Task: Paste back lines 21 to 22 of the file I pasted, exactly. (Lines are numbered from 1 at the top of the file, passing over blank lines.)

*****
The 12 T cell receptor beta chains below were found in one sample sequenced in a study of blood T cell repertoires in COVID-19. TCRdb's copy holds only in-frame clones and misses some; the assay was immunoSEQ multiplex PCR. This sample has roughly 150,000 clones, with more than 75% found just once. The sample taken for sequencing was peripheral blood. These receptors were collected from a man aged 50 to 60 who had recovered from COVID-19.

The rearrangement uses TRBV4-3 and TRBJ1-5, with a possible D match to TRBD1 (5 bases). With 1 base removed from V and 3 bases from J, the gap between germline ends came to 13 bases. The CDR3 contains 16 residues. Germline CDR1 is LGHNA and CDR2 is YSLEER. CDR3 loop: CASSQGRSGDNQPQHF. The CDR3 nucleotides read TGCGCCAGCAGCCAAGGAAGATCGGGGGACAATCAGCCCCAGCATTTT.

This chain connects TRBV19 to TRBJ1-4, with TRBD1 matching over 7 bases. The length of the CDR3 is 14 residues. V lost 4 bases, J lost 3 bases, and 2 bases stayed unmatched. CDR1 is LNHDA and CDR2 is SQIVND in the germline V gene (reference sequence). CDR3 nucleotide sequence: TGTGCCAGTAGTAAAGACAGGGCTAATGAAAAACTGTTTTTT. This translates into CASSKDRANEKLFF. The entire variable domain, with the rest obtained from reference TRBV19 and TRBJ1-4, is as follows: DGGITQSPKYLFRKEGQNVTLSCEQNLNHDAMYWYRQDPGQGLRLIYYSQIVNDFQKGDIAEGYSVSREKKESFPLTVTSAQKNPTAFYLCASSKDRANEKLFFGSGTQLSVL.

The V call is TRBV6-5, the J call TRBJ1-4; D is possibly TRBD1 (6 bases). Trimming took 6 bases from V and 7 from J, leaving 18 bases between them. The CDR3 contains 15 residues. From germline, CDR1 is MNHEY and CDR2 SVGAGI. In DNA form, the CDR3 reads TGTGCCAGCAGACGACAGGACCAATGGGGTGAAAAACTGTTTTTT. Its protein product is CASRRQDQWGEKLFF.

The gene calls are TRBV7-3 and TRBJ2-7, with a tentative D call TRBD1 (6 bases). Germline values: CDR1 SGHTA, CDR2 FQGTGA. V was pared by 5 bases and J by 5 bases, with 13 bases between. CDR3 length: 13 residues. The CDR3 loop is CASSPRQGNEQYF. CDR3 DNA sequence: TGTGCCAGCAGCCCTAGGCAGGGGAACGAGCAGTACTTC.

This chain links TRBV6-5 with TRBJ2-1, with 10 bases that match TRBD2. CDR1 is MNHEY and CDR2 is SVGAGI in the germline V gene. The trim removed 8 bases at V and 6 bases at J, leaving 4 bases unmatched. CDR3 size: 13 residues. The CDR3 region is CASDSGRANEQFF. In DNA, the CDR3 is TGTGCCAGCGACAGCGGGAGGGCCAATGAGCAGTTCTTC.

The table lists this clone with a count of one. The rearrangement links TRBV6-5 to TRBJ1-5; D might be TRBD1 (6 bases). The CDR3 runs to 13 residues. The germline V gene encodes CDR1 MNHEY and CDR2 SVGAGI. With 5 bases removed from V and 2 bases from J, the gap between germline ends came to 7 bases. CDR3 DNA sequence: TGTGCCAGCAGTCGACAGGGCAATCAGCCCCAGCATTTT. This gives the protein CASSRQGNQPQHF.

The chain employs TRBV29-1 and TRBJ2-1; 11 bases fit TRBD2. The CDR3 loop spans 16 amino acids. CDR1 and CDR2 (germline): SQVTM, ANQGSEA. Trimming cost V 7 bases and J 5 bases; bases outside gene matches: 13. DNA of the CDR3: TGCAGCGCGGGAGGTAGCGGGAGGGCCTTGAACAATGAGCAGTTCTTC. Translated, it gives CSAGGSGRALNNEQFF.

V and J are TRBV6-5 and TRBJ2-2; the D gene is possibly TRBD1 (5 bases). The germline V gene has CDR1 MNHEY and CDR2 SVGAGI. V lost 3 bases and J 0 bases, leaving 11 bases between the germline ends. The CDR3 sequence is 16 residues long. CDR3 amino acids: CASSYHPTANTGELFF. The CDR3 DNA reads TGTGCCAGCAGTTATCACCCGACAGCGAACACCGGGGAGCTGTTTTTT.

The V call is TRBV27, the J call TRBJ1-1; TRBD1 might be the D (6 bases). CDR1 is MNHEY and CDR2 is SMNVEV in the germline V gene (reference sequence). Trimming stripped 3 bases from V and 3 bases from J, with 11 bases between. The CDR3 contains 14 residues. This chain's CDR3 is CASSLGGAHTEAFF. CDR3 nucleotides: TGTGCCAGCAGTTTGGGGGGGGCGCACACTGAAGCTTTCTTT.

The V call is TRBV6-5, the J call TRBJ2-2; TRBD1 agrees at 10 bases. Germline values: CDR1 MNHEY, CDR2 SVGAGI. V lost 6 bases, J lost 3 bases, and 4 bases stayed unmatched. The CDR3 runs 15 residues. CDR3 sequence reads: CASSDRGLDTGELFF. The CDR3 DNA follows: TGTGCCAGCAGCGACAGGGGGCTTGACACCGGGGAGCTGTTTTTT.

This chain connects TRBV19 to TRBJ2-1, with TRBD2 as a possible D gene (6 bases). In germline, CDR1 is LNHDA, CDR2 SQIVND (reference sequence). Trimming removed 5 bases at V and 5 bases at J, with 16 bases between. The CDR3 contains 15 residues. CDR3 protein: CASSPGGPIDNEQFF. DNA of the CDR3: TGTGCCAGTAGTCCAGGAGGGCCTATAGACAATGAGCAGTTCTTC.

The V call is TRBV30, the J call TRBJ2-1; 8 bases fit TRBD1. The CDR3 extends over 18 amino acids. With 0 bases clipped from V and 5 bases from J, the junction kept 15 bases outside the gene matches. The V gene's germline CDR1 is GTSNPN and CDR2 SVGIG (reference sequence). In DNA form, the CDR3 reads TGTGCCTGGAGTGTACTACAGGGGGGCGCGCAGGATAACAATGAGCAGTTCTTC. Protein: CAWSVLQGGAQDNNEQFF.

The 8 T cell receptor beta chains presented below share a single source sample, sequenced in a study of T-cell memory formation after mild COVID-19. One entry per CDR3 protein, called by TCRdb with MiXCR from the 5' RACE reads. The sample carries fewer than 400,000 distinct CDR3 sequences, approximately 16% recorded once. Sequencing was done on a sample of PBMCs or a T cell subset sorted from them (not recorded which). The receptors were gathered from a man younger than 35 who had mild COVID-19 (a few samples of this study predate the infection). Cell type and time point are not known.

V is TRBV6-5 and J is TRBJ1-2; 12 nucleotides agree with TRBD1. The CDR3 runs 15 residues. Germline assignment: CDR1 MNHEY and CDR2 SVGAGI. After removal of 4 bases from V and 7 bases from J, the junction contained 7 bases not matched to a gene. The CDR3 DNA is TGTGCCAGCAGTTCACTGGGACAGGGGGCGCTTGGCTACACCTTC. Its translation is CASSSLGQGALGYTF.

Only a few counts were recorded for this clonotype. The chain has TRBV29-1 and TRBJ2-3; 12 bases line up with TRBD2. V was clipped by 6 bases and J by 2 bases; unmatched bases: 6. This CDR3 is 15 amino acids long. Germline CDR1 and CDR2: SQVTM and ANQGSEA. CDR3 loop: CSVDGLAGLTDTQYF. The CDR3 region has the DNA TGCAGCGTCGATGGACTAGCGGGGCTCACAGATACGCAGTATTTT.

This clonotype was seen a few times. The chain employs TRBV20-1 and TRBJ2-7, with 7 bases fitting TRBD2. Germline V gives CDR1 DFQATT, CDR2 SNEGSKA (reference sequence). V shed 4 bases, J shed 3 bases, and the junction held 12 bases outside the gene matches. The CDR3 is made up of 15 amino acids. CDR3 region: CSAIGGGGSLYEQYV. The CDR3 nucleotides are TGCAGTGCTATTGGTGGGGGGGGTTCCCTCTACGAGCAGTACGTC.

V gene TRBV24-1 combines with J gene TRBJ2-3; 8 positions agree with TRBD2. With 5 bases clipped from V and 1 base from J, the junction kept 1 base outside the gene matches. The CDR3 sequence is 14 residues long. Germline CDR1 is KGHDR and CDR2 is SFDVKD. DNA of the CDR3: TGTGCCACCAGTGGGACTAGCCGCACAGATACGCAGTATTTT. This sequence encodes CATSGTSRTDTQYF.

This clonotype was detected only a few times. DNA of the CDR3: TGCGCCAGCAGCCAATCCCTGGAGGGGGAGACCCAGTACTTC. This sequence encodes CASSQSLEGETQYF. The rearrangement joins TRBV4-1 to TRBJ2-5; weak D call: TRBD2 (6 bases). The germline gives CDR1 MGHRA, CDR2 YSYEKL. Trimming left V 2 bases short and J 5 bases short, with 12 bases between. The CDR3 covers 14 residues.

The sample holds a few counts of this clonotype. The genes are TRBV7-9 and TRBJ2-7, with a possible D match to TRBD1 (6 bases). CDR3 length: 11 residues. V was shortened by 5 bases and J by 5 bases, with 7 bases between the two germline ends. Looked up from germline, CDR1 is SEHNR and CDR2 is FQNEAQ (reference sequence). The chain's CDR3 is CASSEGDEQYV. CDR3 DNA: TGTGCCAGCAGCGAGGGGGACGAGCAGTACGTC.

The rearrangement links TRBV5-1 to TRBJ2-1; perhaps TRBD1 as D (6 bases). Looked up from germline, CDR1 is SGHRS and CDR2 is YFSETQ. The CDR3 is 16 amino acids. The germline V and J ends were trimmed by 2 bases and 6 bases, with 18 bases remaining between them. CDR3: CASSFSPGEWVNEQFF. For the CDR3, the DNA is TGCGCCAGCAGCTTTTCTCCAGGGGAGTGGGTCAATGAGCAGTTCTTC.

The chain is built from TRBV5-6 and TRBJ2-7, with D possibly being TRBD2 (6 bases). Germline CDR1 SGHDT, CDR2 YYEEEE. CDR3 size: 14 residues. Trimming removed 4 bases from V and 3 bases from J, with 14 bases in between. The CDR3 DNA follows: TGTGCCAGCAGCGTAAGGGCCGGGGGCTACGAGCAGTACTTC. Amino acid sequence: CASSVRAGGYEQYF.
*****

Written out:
The rearrangement links TRBV5-1 to TRBJ2-1; perhaps TRBD1 as D (6 bases). Looked up from germline, CDR1 is SGHRS and CDR2 is YFSETQ. The CDR3 is 16 amino acids. The germline V and J ends were trimmed by 2 bases and 6 bases, with 18 bases remaining between them. CDR3: CASSFSPGEWVNEQFF. For the CDR3, the DNA is TGCGCCAGCAGCTTTTCTCCAGGGGAGTGGGTCAATGAGCAGTTCTTC.

The chain is built from TRBV5-6 and TRBJ2-7, with D possibly being TRBD2 (6 bases). Germline CDR1 SGHDT, CDR2 YYEEEE. CDR3 size: 14 residues. Trimming removed 4 bases from V and 3 bases from J, with 14 bases in between. The CDR3 DNA follows: TGTGCCAGCAGCGTAAGGGCCGGGGGCTACGAGCAGTACTTC. Amino acid sequence: CASSVRAGGYEQYF.